A University of Wisconsin study debunks the myth that 19th and early 20th century immigrants picked up English quickly.
Joseph Salmons has always been struck by the pervasiveness of the argument. In his visits across Wisconsin, in many newspaper letters to the editor, and in the national debates raging over modern immigration, he encounters the same refrain:
"My great, great grandparents came to America and quickly learned English to survive. Why can't today's immigrants do the same?"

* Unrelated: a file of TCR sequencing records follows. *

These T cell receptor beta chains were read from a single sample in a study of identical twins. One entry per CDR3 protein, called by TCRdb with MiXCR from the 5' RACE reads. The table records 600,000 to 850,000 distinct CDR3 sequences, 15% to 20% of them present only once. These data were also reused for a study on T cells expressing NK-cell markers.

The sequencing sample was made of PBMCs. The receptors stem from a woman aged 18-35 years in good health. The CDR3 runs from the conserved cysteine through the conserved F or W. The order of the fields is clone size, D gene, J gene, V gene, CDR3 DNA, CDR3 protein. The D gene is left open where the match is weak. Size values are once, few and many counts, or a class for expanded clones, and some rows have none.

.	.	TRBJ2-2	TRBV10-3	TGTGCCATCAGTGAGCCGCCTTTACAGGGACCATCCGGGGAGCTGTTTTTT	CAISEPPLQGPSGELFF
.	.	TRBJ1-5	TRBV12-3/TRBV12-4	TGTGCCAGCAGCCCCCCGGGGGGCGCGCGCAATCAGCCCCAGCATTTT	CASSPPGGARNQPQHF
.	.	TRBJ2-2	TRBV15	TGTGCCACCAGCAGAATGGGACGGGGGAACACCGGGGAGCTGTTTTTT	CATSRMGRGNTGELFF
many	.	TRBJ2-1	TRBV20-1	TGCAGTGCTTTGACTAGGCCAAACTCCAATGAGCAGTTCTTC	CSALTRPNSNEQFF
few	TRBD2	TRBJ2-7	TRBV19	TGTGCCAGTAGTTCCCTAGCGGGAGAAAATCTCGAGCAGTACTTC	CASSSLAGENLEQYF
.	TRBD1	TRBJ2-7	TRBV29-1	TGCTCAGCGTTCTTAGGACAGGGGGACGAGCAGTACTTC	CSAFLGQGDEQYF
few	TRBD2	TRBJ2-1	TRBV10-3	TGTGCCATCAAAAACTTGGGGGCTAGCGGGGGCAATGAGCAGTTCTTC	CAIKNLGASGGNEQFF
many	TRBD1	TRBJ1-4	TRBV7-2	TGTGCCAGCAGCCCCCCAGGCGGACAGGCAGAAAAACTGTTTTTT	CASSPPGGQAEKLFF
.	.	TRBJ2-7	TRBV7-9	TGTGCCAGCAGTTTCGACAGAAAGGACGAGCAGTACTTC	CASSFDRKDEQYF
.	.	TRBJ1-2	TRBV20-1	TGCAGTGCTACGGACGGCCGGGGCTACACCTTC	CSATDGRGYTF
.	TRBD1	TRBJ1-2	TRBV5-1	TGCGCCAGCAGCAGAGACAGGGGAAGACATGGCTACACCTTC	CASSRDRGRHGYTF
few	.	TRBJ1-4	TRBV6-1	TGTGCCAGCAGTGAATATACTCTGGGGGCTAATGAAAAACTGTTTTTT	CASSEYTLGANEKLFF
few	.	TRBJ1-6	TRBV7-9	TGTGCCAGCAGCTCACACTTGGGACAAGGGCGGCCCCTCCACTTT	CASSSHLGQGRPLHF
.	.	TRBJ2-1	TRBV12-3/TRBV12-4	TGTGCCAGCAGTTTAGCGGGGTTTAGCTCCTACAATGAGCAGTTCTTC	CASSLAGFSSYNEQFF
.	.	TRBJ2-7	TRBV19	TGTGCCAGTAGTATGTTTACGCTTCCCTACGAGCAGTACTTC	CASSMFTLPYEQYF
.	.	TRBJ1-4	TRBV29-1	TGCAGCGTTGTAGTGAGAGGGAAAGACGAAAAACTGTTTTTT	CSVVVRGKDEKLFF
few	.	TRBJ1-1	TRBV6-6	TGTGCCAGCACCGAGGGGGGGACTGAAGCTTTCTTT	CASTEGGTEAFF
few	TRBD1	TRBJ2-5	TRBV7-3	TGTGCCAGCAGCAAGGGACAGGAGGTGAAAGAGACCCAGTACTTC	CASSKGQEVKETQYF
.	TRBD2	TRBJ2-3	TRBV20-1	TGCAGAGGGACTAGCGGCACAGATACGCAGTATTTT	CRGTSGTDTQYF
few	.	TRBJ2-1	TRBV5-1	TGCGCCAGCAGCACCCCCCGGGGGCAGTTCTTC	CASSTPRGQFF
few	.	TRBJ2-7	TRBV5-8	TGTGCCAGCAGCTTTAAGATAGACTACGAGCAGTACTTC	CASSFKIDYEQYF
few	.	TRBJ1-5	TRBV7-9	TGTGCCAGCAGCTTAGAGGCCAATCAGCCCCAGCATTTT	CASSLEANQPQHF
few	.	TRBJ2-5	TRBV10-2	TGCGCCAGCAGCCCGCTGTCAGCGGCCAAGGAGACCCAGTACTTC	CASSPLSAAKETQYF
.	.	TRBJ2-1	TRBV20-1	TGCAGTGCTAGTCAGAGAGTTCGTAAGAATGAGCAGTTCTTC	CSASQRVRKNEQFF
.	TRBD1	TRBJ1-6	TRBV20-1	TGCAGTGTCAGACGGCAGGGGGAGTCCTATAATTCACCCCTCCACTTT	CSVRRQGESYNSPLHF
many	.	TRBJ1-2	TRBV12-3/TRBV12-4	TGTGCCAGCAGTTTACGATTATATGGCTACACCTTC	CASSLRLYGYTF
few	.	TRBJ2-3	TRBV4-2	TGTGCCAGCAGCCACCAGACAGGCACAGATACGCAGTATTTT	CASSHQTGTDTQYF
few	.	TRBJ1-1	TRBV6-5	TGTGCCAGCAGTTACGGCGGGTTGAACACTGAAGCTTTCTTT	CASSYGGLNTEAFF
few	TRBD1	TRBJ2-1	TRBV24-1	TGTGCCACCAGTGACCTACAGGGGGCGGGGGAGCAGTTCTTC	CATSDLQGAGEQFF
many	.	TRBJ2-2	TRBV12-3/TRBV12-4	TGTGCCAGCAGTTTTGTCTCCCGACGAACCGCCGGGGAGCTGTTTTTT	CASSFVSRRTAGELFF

The look at century-old language patterns seems especially salient in the modern political culture, where "English-only" movements are cropping up everywhere and there is considerable debate about how quickly new Spanish-speaking immigrants should be assimilating a new language.
As a professor of German who has extensively studied European immigrant languages in the Midwest, Salmons discovered there was little direct research available about whether this "learn English or bust" ethic really existed.
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